Tuesday, July 23, 2019 | Updated at 5:06 AM ET


Cassini Getting Closer With Saturn's Rings On Its Final Approach

First Posted: Dec 02, 2016 05:20 AM EST
Illustration of Unmanned spacecraft approaching the planet Saturn

Photo : Jose Luis Stephens

The Cassini space probe started its mission in October 1997 and arrived at Saturn in July 2004. Since then, its orbiting Saturn and capturing breathtaking pictures of this giant planet and its moons. However, it is time for the spacecraft to retire.

In it's last journey, Cassini is expected to dive through the narrow gaps between the Saturn and it's rings. During this journey, it will pass to as close as 1,012 miles above the cloud.

According to NASA's report, Cassini will be circling through the poles of Saturn every seven days for a total of 20 times over the entire period through the unexplored regions of the outer edge of the main rings.During this period, the probe will be able to snap detailed pictures of the rings and polar regions, which was never seen before.

"We're calling this phase of the mission Cassini's Ring-Grazing Orbits because we'll be skimming past the outer edge of the rings". "In addition, we have two instruments that can sample particles and gasses as we cross the ring plane, so in a sense, Cassini is also 'grazing' on the rings."stated by Linda Spilker, Cassini project scientist at NASA's Jet Propulsion Laboratory (JPL).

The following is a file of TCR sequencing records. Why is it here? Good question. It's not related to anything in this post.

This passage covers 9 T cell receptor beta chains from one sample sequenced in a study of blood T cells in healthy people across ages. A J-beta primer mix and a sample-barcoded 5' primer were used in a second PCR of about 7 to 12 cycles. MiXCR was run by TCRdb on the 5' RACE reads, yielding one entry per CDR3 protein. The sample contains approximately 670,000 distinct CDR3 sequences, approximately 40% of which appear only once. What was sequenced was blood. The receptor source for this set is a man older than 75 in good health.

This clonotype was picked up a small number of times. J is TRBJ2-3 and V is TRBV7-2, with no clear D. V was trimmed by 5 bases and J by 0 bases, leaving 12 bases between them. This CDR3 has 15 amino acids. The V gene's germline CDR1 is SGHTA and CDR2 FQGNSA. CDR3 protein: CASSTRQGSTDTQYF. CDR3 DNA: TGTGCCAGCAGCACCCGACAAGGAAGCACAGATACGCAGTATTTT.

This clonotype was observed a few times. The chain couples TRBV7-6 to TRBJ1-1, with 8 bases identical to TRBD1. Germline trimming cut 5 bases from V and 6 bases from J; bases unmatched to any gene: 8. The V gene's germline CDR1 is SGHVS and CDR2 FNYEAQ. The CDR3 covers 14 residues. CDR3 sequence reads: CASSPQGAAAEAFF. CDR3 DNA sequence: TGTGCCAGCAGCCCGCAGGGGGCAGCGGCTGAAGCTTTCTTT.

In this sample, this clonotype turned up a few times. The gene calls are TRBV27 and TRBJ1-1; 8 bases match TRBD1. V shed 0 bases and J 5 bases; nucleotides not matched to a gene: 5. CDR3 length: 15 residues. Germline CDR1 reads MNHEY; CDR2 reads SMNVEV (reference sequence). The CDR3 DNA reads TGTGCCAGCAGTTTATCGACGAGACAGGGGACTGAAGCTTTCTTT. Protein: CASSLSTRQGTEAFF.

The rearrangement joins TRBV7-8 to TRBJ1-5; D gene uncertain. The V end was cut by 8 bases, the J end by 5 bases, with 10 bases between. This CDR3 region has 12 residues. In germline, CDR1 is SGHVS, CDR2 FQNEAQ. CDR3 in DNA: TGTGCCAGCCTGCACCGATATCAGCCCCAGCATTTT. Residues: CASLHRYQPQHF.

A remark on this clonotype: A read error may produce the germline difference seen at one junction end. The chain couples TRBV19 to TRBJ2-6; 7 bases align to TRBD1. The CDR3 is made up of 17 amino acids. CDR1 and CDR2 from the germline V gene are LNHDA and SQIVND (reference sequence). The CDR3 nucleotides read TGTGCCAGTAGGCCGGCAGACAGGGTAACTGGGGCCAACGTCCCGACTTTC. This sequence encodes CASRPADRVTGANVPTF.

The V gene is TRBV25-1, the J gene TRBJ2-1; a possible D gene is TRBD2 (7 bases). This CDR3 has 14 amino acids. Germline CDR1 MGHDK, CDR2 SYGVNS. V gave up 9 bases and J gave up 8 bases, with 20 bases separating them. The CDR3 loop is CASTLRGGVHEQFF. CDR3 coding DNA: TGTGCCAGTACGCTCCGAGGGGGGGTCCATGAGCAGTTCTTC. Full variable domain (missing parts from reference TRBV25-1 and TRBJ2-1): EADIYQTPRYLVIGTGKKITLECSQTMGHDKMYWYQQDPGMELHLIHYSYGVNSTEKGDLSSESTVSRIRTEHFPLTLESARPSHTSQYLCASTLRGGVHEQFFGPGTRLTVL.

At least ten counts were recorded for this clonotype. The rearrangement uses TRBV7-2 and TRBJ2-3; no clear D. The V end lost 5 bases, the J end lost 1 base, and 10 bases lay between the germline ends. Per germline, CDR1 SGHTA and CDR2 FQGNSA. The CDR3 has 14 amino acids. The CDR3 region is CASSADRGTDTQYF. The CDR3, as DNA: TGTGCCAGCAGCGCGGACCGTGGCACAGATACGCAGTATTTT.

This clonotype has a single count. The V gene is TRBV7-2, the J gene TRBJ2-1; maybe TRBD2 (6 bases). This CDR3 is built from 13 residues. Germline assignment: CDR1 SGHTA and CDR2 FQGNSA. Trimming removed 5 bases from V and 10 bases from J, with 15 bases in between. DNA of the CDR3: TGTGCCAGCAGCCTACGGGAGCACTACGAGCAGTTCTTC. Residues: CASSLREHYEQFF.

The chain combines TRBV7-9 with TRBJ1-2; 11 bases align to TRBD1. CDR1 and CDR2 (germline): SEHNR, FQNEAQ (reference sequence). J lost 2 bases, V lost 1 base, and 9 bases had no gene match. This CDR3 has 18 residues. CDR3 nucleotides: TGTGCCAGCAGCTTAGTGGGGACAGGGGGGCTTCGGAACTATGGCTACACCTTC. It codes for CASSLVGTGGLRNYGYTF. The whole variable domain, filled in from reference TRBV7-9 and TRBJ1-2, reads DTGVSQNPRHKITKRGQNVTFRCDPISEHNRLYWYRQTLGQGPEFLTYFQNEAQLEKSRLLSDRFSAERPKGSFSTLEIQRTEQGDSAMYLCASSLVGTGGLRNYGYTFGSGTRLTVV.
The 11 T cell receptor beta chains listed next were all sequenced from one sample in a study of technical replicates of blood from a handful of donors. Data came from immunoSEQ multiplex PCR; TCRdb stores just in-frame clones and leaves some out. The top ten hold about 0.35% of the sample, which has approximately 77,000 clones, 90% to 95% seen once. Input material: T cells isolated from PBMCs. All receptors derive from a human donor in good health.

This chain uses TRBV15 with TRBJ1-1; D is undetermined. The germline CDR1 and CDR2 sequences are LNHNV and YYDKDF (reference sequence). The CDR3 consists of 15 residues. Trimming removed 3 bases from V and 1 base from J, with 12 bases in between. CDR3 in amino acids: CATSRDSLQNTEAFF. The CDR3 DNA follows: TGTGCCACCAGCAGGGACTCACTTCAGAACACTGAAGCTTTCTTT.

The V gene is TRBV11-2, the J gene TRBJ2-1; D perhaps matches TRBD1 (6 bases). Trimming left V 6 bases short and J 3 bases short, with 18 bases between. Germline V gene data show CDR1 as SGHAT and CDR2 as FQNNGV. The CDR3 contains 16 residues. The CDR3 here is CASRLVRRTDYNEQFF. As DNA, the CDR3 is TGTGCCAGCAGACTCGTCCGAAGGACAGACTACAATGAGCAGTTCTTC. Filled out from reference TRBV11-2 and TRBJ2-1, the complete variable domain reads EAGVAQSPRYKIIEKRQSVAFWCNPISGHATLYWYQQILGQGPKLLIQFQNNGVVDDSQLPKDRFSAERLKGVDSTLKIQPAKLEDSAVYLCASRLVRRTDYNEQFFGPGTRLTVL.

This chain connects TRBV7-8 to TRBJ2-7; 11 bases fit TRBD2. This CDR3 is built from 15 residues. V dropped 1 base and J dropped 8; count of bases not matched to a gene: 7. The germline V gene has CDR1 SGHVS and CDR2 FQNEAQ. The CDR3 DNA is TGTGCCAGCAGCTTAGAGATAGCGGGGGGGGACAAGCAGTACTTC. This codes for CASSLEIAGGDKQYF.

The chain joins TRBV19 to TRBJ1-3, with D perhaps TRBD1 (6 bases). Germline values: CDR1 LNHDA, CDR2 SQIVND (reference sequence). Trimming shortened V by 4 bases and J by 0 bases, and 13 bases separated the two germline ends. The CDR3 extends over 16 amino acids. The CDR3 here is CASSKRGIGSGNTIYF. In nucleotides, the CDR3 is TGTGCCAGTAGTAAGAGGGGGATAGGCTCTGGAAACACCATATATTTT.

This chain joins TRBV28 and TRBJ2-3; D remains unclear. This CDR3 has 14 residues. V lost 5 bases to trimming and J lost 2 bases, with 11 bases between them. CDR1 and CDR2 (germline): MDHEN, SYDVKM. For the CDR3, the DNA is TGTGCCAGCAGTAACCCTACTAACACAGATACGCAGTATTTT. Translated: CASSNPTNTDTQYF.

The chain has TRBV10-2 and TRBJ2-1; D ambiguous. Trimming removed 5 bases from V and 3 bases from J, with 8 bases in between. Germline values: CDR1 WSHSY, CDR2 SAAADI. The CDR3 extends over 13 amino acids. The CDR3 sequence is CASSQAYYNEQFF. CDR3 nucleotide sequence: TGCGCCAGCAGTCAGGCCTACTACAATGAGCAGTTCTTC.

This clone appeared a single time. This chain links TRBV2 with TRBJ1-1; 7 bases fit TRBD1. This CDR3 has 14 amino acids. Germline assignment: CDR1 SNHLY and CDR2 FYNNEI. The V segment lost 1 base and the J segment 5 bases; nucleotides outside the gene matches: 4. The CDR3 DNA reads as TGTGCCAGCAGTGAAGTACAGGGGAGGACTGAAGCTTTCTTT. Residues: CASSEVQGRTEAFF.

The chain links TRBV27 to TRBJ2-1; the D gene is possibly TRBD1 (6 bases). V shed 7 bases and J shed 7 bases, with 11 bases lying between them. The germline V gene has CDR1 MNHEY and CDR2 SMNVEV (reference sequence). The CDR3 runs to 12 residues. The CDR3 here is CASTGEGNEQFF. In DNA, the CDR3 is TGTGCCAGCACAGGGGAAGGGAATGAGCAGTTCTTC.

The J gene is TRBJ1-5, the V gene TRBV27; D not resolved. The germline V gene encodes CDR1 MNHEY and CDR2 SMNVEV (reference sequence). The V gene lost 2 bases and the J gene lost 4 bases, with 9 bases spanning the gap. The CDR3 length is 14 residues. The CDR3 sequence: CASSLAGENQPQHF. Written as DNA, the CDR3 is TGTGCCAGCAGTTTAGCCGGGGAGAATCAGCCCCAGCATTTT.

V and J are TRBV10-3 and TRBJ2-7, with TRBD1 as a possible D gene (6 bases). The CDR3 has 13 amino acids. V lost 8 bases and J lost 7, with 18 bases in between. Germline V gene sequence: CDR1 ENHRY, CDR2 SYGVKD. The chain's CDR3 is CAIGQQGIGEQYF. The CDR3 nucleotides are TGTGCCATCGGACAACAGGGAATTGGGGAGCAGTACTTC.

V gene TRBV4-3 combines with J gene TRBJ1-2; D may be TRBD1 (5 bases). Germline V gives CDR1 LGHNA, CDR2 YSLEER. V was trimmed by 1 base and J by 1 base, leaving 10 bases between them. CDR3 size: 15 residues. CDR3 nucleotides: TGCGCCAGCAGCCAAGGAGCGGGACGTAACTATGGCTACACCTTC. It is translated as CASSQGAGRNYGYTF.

It will also monitor Saturn's atmospheric condition during the ring gazing phase to determine how far it hovers above the planet. This data will help mission engineers to calculate the proximity at which they can safely fly the craft.

During its 12 years of orbiting Saturn, Cassini has discovered Earth look a like world on titan. Titan is the largest moon of Saturn whose diameter is 1.5 times bigger than the Earth's Moon. It is wrapped with  seas, mountains, lakes, rivers and valleys just like Earth.  Cassini also discovered molecules on Titan that NASA called the most "chemically complex" in the solar system.

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